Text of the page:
How To Make A Better Aperol Spritz (And The Mistake Everyone Makes)

Did you know there's a particular order you should pour your ingredients?
Dulin via Getty Images

Just so you know, HuffPost UK may collect a share of sales or other compensation from the links on this page if you decide to shop from them.

It’s summer in half of the world, and that means one thing: half the world is asking for an Aperol Spritz. This orange-hued drink is simple – Aperol, prosecco, soda water, an orange slice and ice – and it’s been popular for the last few summers.

What’s its secret? We asked beverage industry folks to break it down: what we need to make the best drink, how we can avoid common spritz-making mistakes and their favourite tips and tricks.

The Aperol spritz is not a new trend

While it’s been back in the spotlight since 2016, the drink has been around much longer. “Spritz” comes from Spritzen, the name given to the result of Austro-Hungarian soldiers watering down Italian wine because they found it too strong. The nickname stuck. Anything can be a spritz! It basically means adding bubbles to a still drink, or a still drink to something bubbly.

Aperol was created by the Barbieri Brothers in 1919. It’s a bitter made primarily of gentian, rhubarb and cinchona with a bittersweet, citrusy flavour. In the 1950s, when Aperol was being marketed, all it took for the drink to take off was a TV commercial with the recipe:

The Aperol Spritz ingredients you need

The great thing about this cocktail is that the ingredients are available everywhere. You probably don’t need much advice about oranges or club soda, but here are some thoughts on the alcohol.

Aperol comes in 70cl bottles, enough for 12 spritzes and some tasting pours. If you have a curious friend who wants to know what it tastes like, it doesn’t take much – Aperol is intense and most people aren’t interested in more than a teeny sip. At £13-£16 per bottle, it’s not a bad investment and your at-home spritz will be just as good as one from a restaurant (and far less expensive).

If you can’t find Aperol, you can still make an Aperol-ish Spritz. While not exactly the same, Campari is a great option. Luxardo Bitter also works.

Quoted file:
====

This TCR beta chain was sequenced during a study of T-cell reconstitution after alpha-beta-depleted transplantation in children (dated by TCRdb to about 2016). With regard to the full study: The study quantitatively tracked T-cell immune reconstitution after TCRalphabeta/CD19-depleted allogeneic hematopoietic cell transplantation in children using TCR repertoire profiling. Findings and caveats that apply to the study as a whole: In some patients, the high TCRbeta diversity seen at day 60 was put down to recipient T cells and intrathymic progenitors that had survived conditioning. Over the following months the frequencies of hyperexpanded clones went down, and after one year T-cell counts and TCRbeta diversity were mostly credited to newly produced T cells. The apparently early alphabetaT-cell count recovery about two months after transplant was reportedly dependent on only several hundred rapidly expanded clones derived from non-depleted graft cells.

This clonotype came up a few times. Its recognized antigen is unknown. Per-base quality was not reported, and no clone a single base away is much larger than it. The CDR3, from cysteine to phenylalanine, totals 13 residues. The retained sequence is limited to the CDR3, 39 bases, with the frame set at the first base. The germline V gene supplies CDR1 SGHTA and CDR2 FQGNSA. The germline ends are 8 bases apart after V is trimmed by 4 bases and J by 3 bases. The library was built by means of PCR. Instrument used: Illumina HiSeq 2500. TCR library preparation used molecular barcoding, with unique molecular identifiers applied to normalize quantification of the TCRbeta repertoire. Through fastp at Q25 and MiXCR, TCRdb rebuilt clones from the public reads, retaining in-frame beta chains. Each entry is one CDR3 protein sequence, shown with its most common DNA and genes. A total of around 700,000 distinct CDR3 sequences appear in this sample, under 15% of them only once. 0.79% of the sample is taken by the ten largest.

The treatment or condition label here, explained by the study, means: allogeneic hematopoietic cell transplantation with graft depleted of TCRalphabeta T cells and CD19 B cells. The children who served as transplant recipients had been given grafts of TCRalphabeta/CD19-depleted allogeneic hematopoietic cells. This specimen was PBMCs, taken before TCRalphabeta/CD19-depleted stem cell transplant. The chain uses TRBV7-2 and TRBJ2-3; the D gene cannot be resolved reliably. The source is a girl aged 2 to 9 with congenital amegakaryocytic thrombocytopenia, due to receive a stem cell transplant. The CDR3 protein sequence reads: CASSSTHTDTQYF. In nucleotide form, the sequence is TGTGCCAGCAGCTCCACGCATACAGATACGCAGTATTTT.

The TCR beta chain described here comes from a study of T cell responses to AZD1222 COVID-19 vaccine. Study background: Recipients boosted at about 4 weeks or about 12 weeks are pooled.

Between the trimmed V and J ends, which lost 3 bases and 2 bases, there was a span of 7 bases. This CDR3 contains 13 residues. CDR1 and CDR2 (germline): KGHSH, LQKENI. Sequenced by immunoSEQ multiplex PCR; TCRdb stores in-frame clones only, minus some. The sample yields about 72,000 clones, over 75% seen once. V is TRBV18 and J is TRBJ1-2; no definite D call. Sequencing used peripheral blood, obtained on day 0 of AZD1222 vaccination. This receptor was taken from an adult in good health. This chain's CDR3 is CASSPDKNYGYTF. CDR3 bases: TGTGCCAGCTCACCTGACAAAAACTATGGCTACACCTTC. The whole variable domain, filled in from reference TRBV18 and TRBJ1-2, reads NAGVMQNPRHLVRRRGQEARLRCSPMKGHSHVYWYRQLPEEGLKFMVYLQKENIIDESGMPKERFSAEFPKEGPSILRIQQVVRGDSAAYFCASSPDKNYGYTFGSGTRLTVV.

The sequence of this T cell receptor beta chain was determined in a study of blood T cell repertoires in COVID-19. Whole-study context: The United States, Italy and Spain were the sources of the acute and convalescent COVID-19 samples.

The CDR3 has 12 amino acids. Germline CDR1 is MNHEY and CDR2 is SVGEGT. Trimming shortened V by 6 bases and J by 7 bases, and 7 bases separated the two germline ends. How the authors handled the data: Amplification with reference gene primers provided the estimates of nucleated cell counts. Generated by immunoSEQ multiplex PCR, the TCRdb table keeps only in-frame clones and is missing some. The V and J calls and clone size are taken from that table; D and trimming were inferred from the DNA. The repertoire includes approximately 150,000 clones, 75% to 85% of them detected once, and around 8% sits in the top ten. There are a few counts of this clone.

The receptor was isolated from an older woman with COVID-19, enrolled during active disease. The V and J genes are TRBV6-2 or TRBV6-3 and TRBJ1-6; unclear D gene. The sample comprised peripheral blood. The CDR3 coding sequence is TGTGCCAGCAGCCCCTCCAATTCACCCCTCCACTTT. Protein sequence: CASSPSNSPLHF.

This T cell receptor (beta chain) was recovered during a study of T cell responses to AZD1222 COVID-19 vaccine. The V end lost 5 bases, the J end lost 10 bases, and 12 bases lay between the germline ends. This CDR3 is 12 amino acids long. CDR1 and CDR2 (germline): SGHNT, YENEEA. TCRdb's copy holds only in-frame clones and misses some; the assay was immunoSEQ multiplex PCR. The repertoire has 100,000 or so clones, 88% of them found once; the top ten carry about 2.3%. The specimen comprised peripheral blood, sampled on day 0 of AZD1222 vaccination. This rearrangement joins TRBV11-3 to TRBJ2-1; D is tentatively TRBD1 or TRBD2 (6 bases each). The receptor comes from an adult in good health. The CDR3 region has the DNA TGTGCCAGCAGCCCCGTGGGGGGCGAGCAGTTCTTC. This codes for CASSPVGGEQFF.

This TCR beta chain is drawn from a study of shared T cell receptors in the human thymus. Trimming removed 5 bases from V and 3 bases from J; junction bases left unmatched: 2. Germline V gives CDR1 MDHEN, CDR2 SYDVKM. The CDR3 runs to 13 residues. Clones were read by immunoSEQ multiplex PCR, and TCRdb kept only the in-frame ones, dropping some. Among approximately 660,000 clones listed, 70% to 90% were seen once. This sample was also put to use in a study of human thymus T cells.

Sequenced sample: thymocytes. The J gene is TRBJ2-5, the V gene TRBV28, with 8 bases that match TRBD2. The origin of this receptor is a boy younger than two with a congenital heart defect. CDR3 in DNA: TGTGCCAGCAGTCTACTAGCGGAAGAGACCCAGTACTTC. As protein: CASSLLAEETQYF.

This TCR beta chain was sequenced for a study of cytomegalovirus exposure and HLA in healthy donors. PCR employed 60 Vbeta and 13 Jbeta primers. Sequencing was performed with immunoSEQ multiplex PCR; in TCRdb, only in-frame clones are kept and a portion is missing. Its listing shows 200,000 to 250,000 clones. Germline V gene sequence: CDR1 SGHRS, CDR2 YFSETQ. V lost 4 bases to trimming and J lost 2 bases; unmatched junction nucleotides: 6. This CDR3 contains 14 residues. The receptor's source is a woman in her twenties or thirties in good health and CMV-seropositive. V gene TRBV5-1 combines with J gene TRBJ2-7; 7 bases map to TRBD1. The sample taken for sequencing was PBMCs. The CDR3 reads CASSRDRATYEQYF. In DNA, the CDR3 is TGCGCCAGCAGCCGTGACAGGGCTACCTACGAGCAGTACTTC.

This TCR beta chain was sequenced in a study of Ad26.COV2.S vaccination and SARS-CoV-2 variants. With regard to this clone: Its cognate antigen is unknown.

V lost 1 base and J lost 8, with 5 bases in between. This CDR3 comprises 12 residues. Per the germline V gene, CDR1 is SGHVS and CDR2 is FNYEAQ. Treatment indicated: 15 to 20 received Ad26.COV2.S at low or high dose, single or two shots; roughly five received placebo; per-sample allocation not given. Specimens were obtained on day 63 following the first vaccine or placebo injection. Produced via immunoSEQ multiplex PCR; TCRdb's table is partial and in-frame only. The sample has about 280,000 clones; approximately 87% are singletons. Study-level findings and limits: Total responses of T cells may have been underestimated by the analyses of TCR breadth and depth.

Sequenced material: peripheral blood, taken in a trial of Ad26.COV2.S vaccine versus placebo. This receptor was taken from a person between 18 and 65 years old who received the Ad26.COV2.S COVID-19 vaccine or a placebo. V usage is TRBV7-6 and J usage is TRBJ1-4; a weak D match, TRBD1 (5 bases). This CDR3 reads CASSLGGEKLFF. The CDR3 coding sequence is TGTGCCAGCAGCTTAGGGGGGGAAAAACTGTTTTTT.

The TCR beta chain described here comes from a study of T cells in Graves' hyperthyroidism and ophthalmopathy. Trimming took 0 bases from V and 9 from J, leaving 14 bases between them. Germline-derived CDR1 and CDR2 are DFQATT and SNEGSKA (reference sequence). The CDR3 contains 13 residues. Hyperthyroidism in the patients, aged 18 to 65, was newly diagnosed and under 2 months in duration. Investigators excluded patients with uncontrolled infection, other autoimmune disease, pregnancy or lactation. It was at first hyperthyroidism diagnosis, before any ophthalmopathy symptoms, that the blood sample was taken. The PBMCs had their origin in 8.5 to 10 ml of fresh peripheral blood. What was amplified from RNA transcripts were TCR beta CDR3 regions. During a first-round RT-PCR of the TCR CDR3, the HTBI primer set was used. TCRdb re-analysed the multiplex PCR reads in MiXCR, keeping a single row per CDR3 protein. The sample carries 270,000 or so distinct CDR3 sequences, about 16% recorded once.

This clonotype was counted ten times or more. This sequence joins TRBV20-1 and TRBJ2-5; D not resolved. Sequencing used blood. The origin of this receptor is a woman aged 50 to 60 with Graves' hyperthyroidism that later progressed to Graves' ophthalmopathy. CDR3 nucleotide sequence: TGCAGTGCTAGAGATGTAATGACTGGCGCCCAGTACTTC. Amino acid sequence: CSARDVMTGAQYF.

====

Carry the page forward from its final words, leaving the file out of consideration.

You're very unlikely to notice the difference in flavor between Aperol and Campari.
Monica Schipper via Getty Images
You're very unlikely to notice the difference in flavor between Aperol and Campari.

You’ll also need prosecco, Italy’s version of sparkling wine. It’s less expensive than Champagne, thanks to being made using a more efficient method and not needing to be aged as long.

If you’re making a smaller quantity, grab a pack of smaller bottles. These are a little 200ml, perfect for two spritzes and a little extra.

How to make an Aperol Spritz

According to Christina Demas, the beverage director of Maple & Ash + etta in Scottsdale, Arizona, the go-to classic recipe for an Aperol Spritz is:

  • Two half moon oranges

  • 60ml Aperol

  • 30ml soda water

  • 90ml prosecco

  • crushed ice

  • fresh orange peel

The suggested glass is a white wine glass, but have fun with your glassware ― just make sure it’s clear so you can enjoy the gorgeous orange hue.

Fill 3/4 of the glass with ice. Then add the Aperol, soda water, prosecco and the orange garnish. That’s it!

Elliot Pascoe, the head bartender at Singapore’s 28 HongKong Street, shared a secret many don’t know: “The instructions are literally on the back of the bottle – follow them and add an olive.”

If the olive (make sure it’s green) stops you in your tracks, you didn’t read that wrong. “Olive and orange is the traditional garnish. The brine from the olive cuts the candy sweetness of the aperitif perfectly,” Pascoe says.

Common mistakes and how to avoid them

While it’s easy to master the ingredients and order, it’s still possible to make mistakes when mixing this drink. There are two mistakes the experts say are common.

The first mistake is adding the prosecco before the soda water. You should always add the soda water first. Because this drink isn’t mixed – mixing would flatten it – you’ll taste the fizz and flavour of prosecco, and then when the Aperol hits your palate, it’s through the soda water and prosecco, which lessens the Aperol’s bitterness.

The other mistake has to do with picking a prosecco. Make sure you use an extra dry or dry prosecco, not a brut (the driest option). You need a little sweetness to meet the bitter liqueur.

Before You Go